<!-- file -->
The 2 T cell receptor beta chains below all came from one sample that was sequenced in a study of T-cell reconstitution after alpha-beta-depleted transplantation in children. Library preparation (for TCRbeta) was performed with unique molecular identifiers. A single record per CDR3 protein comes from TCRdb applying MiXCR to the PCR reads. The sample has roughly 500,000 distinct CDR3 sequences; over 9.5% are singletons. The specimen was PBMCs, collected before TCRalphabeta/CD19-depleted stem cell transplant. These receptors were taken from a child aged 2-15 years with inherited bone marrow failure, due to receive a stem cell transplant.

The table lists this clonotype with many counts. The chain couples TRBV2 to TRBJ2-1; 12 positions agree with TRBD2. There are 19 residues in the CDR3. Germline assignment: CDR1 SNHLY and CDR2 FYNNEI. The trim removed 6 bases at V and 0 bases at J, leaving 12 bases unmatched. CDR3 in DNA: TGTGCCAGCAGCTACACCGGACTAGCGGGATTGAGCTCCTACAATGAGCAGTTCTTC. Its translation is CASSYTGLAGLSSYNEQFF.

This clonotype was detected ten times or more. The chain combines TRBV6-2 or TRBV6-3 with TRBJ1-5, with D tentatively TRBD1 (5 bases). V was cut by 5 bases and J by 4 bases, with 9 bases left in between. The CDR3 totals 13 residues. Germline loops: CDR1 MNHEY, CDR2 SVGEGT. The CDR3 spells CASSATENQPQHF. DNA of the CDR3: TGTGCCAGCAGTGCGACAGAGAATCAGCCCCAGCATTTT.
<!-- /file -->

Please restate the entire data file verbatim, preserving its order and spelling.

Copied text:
The 2 T cell receptor beta chains below all came from one sample that was sequenced in a study of T-cell reconstitution after alpha-beta-depleted transplantation in children. Library preparation (for TCRbeta) was performed with unique molecular identifiers. A single record per CDR3 protein comes from TCRdb applying MiXCR to the PCR reads. The sample has roughly 500,000 distinct CDR3 sequences; over 9.5% are singletons. The specimen was PBMCs, collected before TCRalphabeta/CD19-depleted stem cell transplant. These receptors were taken from a child aged 2-15 years with inherited bone marrow failure, due to receive a stem cell transplant.

The table lists this clonotype with many counts. The chain couples TRBV2 to TRBJ2-1; 12 positions agree with TRBD2. There are 19 residues in the CDR3. Germline assignment: CDR1 SNHLY and CDR2 FYNNEI. The trim removed 6 bases at V and 0 bases at J, leaving 12 bases unmatched. CDR3 in DNA: TGTGCCAGCAGCTACACCGGACTAGCGGGATTGAGCTCCTACAATGAGCAGTTCTTC. Its translation is CASSYTGLAGLSSYNEQFF.

This clonotype was detected ten times or more. The chain combines TRBV6-2 or TRBV6-3 with TRBJ1-5, with D tentatively TRBD1 (5 bases). V was cut by 5 bases and J by 4 bases, with 9 bases left in between. The CDR3 totals 13 residues. Germline loops: CDR1 MNHEY, CDR2 SVGEGT. The CDR3 spells CASSATENQPQHF. DNA of the CDR3: TGTGCCAGCAGTGCGACAGAGAATCAGCCCCAGCATTTT.